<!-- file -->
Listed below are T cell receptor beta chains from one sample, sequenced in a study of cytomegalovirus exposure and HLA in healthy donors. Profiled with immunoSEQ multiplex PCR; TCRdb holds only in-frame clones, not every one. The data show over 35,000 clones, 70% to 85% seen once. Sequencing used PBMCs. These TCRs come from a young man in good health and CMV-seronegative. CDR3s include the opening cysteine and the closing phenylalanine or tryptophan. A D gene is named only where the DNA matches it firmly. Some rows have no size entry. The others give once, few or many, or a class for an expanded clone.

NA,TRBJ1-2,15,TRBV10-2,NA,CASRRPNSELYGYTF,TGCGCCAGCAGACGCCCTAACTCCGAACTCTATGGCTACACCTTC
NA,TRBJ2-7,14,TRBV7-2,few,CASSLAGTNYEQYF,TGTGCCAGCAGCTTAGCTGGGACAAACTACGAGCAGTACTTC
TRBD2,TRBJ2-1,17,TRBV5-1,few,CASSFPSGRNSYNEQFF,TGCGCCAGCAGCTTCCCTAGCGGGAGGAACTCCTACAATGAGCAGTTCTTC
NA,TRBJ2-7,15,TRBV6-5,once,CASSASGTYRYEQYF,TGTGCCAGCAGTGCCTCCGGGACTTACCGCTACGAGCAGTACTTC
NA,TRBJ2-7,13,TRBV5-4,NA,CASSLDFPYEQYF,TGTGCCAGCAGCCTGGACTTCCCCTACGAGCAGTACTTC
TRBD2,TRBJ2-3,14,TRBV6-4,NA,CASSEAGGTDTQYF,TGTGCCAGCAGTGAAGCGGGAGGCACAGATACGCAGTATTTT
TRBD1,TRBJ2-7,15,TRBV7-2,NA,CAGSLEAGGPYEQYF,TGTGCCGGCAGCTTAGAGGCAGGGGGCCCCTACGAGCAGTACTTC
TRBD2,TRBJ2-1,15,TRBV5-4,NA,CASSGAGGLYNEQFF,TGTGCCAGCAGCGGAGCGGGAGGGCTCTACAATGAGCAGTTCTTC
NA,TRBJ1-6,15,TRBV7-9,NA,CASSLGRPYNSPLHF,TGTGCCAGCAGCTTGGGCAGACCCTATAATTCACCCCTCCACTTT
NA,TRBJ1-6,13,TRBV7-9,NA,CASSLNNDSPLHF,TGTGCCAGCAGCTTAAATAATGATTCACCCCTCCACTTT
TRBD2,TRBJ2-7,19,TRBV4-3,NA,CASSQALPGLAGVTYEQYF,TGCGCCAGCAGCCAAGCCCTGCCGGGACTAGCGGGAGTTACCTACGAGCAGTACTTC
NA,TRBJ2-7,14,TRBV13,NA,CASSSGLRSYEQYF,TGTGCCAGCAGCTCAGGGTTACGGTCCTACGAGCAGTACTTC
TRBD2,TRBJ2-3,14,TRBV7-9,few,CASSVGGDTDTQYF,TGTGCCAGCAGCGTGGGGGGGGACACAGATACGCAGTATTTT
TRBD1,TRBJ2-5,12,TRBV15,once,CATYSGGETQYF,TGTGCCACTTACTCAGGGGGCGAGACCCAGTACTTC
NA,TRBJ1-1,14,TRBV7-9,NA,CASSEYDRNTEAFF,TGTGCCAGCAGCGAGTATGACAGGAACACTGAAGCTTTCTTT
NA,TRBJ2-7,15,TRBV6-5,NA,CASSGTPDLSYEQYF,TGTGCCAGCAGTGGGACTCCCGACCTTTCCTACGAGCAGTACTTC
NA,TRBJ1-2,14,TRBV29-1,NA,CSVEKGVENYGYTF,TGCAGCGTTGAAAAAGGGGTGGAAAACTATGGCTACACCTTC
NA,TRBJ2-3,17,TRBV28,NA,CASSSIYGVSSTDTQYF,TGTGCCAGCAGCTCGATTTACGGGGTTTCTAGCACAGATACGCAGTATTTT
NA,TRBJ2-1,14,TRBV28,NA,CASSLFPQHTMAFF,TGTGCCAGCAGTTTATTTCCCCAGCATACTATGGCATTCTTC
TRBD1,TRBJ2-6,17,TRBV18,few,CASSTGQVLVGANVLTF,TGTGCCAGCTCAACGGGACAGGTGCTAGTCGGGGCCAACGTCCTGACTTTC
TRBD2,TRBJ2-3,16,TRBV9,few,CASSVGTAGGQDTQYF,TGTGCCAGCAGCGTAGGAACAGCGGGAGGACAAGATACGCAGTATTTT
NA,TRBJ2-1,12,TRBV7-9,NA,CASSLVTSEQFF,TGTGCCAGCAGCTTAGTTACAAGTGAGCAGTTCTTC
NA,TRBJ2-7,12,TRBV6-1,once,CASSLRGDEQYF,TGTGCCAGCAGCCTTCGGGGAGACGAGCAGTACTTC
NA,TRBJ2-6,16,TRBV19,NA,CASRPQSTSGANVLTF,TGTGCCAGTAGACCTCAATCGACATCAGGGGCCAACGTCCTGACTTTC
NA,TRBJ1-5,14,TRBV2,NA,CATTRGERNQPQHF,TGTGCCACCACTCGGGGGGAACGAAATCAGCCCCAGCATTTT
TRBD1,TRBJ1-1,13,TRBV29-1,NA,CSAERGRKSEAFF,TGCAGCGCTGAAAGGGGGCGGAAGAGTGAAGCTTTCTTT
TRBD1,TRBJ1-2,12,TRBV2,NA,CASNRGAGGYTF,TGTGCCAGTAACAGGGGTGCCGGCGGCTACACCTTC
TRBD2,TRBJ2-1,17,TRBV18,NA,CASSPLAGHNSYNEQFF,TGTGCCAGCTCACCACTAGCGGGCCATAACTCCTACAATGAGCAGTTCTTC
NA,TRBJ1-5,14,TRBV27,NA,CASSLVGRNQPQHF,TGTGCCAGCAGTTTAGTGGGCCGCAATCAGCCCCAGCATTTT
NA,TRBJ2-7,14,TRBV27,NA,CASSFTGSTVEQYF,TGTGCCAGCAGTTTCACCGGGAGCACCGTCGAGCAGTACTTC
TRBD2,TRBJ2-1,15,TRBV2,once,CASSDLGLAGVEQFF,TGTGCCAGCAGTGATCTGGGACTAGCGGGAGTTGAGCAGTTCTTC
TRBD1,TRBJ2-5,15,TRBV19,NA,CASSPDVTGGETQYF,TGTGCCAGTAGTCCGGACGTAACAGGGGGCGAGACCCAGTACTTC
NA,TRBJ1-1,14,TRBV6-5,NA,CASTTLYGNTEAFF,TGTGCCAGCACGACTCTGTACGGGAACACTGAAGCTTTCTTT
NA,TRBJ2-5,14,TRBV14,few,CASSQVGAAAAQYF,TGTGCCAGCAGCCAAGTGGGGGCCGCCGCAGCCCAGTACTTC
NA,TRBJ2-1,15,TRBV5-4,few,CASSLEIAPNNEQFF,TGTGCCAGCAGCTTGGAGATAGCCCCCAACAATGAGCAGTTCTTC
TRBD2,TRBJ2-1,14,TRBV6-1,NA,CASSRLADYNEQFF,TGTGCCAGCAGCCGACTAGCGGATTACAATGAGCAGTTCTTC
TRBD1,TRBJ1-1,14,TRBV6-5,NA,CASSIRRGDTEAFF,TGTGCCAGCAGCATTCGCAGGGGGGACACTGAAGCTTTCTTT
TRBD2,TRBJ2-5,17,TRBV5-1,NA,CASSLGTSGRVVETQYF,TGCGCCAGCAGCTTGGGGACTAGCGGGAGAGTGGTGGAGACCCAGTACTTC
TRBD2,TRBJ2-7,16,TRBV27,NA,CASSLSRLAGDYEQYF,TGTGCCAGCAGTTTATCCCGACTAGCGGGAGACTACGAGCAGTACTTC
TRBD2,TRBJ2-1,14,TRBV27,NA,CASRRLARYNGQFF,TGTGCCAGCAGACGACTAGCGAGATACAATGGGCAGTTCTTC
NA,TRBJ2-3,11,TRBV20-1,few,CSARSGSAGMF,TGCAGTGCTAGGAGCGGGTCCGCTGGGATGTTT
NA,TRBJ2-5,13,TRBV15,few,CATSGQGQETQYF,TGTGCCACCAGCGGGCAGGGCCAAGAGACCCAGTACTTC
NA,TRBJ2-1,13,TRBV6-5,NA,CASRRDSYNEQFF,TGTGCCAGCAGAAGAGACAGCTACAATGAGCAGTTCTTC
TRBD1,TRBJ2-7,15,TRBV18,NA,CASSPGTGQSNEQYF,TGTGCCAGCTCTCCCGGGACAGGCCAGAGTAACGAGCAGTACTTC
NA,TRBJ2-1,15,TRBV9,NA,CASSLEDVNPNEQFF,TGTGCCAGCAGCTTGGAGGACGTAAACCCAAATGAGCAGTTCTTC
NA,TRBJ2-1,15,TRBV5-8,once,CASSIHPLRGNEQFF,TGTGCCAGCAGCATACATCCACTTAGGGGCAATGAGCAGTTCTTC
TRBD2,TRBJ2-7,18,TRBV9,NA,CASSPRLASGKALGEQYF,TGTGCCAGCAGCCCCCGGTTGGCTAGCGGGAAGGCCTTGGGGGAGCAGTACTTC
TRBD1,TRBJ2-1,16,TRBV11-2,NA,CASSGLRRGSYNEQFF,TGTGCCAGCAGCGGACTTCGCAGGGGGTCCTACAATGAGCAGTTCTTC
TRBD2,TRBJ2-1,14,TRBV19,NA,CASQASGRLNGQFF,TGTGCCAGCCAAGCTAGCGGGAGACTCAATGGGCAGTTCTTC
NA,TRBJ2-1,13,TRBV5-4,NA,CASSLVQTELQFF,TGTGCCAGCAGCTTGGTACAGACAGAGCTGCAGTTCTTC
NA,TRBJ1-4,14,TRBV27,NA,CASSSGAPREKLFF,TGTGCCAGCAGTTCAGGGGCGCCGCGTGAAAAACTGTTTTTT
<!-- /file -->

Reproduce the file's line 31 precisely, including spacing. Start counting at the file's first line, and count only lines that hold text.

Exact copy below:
NA,TRBJ2-7,14,TRBV27,NA,CASSFTGSTVEQYF,TGTGCCAGCAGTTTCACCGGGAGCACCGTCGAGCAGTACTTC